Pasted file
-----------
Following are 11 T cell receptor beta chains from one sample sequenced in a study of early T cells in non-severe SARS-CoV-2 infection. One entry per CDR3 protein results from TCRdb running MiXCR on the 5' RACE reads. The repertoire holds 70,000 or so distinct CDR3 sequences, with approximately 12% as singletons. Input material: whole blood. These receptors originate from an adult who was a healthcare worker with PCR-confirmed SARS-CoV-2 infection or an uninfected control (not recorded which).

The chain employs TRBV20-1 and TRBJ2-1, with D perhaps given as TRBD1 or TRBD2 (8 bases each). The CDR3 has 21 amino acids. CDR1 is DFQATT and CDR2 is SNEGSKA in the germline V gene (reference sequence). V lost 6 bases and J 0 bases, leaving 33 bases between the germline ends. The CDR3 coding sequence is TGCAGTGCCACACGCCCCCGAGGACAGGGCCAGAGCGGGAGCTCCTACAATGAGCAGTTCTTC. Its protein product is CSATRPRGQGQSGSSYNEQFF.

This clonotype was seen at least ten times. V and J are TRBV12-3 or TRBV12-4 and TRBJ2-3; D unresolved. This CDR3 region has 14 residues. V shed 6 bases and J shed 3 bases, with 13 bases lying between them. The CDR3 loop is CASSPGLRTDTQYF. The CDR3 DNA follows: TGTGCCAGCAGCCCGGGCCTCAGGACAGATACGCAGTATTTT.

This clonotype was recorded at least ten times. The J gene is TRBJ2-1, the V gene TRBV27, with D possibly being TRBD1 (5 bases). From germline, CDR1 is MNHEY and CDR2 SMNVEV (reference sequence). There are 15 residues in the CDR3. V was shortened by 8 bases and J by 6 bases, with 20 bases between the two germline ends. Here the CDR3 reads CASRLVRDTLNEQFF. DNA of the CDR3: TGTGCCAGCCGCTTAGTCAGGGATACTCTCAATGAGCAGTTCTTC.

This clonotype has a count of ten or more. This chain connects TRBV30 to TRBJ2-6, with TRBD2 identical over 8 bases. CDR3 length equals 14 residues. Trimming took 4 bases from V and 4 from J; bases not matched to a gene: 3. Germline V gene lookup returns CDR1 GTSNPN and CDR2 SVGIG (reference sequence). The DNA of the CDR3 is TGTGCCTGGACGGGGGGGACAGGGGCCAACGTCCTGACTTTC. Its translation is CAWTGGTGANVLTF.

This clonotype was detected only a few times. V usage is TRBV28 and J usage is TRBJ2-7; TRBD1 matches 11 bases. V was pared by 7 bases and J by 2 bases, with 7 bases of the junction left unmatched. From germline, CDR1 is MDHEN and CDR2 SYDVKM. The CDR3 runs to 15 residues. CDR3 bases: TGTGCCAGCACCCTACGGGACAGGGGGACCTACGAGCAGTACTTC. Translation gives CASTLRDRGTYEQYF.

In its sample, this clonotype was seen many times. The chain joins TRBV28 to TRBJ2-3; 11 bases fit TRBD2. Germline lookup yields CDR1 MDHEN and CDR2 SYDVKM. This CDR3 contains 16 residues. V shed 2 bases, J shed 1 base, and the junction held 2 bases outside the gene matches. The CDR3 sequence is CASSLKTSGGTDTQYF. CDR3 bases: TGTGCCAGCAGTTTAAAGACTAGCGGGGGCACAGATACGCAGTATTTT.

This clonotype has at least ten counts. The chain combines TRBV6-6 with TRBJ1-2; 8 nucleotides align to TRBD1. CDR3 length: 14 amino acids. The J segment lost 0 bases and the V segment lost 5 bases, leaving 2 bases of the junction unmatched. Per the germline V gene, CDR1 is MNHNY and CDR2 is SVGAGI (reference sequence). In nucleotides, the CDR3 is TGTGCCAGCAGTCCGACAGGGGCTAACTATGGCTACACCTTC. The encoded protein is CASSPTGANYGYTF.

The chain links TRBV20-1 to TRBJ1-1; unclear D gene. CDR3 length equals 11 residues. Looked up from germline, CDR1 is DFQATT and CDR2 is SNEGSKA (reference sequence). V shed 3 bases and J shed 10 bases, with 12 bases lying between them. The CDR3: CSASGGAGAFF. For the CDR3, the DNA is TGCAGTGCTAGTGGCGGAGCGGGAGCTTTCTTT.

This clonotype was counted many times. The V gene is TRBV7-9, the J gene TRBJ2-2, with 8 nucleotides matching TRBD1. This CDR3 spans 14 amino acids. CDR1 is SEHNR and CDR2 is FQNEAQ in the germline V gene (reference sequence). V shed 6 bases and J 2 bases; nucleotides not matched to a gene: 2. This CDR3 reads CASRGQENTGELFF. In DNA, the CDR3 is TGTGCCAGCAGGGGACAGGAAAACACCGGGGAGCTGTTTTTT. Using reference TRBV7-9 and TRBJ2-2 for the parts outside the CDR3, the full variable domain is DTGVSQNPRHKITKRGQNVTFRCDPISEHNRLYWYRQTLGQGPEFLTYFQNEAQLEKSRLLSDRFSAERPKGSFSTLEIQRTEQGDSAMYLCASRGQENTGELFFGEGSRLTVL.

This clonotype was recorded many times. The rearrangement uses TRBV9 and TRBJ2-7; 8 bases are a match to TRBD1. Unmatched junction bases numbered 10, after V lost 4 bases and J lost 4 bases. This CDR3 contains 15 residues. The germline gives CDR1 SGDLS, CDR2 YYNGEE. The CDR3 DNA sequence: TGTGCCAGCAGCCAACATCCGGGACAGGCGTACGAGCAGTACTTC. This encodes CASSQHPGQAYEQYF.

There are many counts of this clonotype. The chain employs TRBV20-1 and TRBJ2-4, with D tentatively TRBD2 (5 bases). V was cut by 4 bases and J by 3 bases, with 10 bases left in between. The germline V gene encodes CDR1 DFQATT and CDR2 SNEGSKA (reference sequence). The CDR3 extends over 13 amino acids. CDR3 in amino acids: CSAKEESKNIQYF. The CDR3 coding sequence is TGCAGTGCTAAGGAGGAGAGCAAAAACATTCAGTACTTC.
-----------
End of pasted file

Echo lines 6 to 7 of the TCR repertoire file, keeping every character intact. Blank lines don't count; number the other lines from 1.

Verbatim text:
This clonotype was detected only a few times. V usage is TRBV28 and J usage is TRBJ2-7; TRBD1 matches 11 bases. V was pared by 7 bases and J by 2 bases, with 7 bases of the junction left unmatched. From germline, CDR1 is MDHEN and CDR2 SYDVKM. The CDR3 runs to 15 residues. CDR3 bases: TGTGCCAGCACCCTACGGGACAGGGGGACCTACGAGCAGTACTTC. Translation gives CASTLRDRGTYEQYF.

In its sample, this clonotype was seen many times. The chain joins TRBV28 to TRBJ2-3; 11 bases fit TRBD2. Germline lookup yields CDR1 MDHEN and CDR2 SYDVKM. This CDR3 contains 16 residues. V shed 2 bases, J shed 1 base, and the junction held 2 bases outside the gene matches. The CDR3 sequence is CASSLKTSGGTDTQYF. CDR3 bases: TGTGCCAGCAGTTTAAAGACTAGCGGGGGCACAGATACGCAGTATTTT.